The one question that ended candidate’s job interview in minutes divides internet
The Block auctioneer and real estate industry coach Tom Panos has vented about a young candidate whose job interview question triggered an abrupt end to their meeting, and divided the internet.
Panos posted a 40-second rant about the interaction on TikTok, but netizens were quick to slam him as a “boomer” and his expectations as “red flags”.
WATCH THE VIDEO ABOVE: The one question which abruptly ended man’s job interview.
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“Get in line. Stay in line,” Panos’s video was captioned. “Getting sick of these punks. I just terminated the meeting after 12 minutes,” a text overlay added.
“So I wasted 15 minutes today in an interview, interviewing (for) an associate to join one of the real estate teams — the guy’s never worked in real estate before, early 20s,” the CEO and Founder of Real Estate Gym said on the clip.
“(He) asked me what commissions he’d be paid, asked me what hours he’s expected to be there, asked me what days he’d have off during the week.”
But aside from the candidate’s queries about proposed schedules and compensation, the final straw for Panos was a question about why the candidate should choose to work for the employer.
“Give me three reasons why I should pick this employer vs. someone else,” Panos said the candidate asked him.
“I just said to the guy: ‘I can’t think of one. Let’s just finish this off, this is not for you, this is not for me, this is not for us’.”
The video sparked a backlash online. While some netizens noted that the candidate could have rephrased his final question, many still came to his defence.
“If he has the guts to ask those questions, then I imagine he’d be a good real estate agent,” one person said.
“Those are very normal questions. Interviews go both ways,” another said.
“If you, as an employer, can’t even provide one reason why you’re a good company to work for, then you seriously need to take a step back and reassess,” another said.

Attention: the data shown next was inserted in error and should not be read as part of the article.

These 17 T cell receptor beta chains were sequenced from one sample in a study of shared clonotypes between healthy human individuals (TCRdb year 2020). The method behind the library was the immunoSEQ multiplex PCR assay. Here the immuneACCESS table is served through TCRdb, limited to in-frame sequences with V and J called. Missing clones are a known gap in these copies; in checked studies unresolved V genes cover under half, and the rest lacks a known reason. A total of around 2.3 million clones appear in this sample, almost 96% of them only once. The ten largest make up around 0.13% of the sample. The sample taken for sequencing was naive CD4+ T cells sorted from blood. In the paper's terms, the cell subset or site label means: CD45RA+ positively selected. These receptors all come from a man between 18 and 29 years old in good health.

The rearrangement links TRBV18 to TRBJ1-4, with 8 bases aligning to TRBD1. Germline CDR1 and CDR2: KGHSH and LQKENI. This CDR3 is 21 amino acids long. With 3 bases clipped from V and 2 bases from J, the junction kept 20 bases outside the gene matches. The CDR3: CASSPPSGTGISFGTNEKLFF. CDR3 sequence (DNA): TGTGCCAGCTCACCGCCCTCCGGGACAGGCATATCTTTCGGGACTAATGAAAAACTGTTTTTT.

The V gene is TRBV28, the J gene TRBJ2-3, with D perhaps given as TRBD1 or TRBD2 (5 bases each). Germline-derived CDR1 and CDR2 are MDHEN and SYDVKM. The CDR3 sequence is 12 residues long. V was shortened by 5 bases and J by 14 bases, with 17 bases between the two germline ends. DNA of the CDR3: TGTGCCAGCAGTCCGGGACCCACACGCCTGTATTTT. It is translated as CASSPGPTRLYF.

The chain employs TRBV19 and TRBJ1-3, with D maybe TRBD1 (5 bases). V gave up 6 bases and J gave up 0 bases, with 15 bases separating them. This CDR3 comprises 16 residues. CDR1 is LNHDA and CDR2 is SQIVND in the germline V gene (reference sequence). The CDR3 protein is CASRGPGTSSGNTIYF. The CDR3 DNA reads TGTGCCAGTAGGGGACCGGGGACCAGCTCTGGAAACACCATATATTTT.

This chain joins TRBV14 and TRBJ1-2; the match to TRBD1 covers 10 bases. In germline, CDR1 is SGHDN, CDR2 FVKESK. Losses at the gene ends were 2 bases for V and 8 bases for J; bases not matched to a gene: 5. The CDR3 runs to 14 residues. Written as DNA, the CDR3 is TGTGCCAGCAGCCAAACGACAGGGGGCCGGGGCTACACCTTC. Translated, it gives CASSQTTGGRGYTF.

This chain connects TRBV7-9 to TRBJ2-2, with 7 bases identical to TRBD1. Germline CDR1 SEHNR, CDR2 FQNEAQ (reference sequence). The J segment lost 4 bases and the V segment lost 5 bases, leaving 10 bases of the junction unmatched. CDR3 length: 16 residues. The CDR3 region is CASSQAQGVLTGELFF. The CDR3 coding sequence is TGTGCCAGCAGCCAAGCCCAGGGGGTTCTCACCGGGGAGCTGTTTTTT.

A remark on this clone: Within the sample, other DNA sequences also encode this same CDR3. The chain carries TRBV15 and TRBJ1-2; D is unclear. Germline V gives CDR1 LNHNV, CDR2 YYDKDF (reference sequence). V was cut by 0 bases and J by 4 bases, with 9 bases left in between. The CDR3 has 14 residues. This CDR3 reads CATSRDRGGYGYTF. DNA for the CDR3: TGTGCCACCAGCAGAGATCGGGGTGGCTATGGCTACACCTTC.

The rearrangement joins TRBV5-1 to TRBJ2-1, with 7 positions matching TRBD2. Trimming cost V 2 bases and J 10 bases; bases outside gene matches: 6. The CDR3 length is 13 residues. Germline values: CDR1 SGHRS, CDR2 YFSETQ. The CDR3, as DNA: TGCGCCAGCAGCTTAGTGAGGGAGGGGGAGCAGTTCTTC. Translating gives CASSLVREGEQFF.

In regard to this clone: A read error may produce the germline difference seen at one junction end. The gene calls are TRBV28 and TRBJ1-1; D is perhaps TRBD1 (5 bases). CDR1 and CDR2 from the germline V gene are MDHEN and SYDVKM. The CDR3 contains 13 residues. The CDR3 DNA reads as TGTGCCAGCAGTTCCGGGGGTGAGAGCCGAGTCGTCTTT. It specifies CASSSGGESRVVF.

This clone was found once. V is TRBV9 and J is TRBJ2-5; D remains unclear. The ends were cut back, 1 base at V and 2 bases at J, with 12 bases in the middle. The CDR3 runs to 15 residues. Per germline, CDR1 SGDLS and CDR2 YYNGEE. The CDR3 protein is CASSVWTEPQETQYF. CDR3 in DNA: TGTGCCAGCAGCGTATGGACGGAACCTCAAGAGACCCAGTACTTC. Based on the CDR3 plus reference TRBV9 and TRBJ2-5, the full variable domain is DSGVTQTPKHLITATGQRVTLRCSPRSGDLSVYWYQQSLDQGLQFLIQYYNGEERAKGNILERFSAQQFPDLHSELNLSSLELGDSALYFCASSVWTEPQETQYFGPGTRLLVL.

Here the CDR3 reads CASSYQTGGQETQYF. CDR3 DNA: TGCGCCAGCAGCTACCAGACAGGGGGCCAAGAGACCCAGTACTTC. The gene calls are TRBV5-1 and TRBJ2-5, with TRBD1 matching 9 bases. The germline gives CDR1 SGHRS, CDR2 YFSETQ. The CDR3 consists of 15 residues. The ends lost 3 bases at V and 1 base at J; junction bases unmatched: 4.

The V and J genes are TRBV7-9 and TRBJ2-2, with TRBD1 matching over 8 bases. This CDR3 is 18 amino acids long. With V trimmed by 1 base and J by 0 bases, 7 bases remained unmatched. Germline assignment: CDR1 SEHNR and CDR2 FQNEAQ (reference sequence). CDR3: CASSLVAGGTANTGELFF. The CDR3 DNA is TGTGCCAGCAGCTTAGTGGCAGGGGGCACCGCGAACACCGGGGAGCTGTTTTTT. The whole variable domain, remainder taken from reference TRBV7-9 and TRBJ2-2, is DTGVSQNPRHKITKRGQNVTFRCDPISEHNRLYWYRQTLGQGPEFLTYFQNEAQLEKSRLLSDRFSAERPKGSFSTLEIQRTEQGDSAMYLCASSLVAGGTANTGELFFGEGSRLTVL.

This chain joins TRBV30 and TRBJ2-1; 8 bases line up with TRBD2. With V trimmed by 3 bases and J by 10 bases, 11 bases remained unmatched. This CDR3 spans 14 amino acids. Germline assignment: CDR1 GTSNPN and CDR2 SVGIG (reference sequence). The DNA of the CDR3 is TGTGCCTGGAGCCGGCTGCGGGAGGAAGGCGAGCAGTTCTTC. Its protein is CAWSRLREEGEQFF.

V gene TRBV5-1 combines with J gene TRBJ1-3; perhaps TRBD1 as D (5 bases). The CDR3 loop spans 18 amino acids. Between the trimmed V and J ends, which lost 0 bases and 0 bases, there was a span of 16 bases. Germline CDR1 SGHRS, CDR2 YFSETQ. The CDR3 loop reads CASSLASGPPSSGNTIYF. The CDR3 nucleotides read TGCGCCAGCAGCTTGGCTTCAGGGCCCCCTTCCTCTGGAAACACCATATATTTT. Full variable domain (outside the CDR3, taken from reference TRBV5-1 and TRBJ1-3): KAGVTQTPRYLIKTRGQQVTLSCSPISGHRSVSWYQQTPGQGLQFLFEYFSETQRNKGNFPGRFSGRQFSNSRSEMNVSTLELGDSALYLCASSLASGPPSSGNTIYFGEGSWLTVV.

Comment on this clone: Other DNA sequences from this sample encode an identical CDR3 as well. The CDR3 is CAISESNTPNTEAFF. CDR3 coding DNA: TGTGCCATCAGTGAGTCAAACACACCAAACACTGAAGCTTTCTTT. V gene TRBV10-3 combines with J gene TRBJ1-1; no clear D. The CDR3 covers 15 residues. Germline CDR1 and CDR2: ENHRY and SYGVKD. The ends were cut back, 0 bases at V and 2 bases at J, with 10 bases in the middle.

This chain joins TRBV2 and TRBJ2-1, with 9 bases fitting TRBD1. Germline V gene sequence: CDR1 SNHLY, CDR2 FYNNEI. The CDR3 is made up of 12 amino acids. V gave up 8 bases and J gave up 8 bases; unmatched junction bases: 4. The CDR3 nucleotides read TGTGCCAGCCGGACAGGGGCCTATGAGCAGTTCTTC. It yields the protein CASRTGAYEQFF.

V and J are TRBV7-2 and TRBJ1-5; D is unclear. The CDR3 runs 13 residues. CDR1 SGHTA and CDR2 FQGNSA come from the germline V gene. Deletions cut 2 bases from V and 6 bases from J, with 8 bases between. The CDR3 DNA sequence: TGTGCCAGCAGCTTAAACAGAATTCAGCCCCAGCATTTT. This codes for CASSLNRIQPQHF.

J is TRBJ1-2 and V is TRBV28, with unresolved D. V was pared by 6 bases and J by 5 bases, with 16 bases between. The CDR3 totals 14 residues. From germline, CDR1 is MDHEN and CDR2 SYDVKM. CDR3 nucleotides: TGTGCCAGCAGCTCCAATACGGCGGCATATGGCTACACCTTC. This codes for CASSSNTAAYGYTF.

The online debate highlighted a changing attitude towards recruitment.
“See ya later, old man. Times are changing,” one person said.
“The irony is you think the things they asked about are red flags — they’re yours, not his,” another said.
‘There are better ways to ask it’
However, several netizens saw the situation from the perspectives of both Panos and his candidate, noting the delicate phrasing applicants and employers must use in their negotiations, and who gets to ask what.
“Good questions, but you don’t ask for your wage when you have no experience. You take what you get and then leverage that experience in your next job for higher pay,” one TikTok user said.
“Not saying it’s a bad question, but it probably comes across as cocky, especially with no experience,” another said.
“There are better ways to ask it.”
Téa Angelos, the Australian founder and CEO of Smart Women Society, previously told 7Life that coming prepared with questions to ask your employer at the end of an interview can help applicants stand out in a crowded market.
Several of Téa’s examples, which Seek describes as “neutral questions”, may have resulted in the answers Panos’s unsuccessful candidate was hoping to hear:
- What is your favourite part about working here at (company)?
- Can you tell me a little bit more about the company culture?
- What are some of the growth opportunities in this role?
“These questions allow you to ... make an informed decision about where it’s a good fit for you,” Téa said.
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